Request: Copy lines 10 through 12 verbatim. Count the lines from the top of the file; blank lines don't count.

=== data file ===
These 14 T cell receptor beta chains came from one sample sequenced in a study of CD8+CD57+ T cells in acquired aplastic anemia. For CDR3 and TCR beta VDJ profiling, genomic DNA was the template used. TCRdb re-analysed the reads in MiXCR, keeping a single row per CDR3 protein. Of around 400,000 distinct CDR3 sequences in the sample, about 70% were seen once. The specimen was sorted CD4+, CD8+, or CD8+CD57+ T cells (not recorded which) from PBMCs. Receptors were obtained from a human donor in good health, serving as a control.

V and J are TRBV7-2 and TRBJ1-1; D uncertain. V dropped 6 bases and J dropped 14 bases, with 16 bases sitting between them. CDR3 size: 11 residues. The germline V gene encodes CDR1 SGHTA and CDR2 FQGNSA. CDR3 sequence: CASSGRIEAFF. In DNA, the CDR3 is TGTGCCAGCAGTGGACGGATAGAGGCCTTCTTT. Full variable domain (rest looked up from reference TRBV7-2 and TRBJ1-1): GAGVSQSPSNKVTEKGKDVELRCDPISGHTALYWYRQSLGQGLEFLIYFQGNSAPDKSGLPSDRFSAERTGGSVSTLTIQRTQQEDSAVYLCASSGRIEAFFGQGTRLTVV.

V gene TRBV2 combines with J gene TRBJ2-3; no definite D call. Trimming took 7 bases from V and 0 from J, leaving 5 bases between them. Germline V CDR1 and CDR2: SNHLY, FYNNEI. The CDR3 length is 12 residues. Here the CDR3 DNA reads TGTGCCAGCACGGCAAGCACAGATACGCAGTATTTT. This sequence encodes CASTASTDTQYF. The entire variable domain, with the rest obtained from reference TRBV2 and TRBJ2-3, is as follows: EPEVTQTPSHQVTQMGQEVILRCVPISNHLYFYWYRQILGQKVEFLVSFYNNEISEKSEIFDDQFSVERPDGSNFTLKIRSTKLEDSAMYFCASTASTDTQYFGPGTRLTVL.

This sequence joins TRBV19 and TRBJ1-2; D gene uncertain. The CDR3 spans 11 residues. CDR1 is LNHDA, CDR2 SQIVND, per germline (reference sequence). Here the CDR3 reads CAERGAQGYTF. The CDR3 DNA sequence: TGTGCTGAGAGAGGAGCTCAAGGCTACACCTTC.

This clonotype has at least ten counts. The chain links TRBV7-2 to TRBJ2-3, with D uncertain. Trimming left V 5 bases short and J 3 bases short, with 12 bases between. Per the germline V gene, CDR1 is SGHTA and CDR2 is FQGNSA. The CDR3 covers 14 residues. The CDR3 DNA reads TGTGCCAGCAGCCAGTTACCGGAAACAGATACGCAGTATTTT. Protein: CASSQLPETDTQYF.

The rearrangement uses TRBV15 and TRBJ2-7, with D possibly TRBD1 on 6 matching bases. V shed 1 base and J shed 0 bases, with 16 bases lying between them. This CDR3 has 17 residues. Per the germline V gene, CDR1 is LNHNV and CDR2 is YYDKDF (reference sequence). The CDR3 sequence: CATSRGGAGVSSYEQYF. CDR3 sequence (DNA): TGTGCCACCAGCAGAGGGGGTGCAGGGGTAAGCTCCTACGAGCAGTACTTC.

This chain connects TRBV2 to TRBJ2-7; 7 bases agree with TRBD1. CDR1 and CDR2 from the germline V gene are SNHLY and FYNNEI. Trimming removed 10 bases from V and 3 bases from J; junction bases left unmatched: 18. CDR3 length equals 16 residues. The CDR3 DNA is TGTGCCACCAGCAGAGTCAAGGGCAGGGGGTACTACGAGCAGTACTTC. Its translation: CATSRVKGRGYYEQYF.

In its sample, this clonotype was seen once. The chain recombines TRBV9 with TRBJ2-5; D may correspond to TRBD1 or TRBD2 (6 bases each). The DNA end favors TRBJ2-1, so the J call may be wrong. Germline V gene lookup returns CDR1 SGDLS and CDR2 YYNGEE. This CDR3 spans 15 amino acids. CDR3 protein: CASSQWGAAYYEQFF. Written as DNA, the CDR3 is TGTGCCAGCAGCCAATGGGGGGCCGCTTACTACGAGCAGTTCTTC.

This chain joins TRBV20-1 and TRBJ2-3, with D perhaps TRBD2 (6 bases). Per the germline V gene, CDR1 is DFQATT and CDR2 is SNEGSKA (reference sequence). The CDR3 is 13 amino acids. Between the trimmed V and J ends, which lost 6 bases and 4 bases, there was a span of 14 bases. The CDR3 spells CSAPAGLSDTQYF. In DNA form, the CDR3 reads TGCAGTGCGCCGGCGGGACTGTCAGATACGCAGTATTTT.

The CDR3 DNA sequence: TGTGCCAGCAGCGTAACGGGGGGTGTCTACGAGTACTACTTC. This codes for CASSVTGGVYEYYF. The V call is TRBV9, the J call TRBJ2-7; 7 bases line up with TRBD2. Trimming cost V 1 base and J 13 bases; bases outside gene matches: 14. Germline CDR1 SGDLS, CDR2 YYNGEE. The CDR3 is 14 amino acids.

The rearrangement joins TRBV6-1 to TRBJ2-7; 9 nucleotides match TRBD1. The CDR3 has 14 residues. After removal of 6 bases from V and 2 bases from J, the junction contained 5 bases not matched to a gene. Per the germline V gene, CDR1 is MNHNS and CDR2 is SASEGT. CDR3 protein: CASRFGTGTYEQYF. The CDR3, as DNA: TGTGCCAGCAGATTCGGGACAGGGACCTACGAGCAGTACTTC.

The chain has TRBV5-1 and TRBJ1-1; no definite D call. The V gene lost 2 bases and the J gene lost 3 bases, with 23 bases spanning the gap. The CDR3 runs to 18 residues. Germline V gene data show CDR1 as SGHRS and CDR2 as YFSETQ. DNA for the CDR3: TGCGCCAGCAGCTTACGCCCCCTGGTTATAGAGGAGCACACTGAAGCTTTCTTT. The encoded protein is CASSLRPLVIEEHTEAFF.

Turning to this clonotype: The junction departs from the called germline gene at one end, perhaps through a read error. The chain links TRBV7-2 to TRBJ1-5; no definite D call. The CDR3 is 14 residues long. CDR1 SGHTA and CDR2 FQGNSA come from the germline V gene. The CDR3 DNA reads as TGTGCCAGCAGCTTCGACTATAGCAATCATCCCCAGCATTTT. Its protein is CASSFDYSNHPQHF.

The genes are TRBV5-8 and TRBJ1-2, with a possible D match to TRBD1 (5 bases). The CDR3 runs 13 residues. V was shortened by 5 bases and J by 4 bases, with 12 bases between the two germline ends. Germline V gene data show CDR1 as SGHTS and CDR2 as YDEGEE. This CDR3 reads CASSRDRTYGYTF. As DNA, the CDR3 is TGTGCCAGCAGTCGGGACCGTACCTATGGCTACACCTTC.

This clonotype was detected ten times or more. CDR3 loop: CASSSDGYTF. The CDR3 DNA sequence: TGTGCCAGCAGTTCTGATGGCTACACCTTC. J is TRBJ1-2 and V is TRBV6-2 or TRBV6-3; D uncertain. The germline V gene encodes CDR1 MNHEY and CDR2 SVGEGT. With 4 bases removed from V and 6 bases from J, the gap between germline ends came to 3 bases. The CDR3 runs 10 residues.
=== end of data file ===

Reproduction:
The CDR3 DNA sequence: TGTGCCAGCAGCGTAACGGGGGGTGTCTACGAGTACTACTTC. This codes for CASSVTGGVYEYYF. The V call is TRBV9, the J call TRBJ2-7; 7 bases line up with TRBD2. Trimming cost V 1 base and J 13 bases; bases outside gene matches: 14. Germline CDR1 SGDLS, CDR2 YYNGEE. The CDR3 is 14 amino acids.

The rearrangement joins TRBV6-1 to TRBJ2-7; 9 nucleotides match TRBD1. The CDR3 has 14 residues. After removal of 6 bases from V and 2 bases from J, the junction contained 5 bases not matched to a gene. Per the germline V gene, CDR1 is MNHNS and CDR2 is SASEGT. CDR3 protein: CASRFGTGTYEQYF. The CDR3, as DNA: TGTGCCAGCAGATTCGGGACAGGGACCTACGAGCAGTACTTC.

The chain has TRBV5-1 and TRBJ1-1; no definite D call. The V gene lost 2 bases and the J gene lost 3 bases, with 23 bases spanning the gap. The CDR3 runs to 18 residues. Germline V gene data show CDR1 as SGHRS and CDR2 as YFSETQ. DNA for the CDR3: TGCGCCAGCAGCTTACGCCCCCTGGTTATAGAGGAGCACACTGAAGCTTTCTTT. The encoded protein is CASSLRPLVIEEHTEAFF.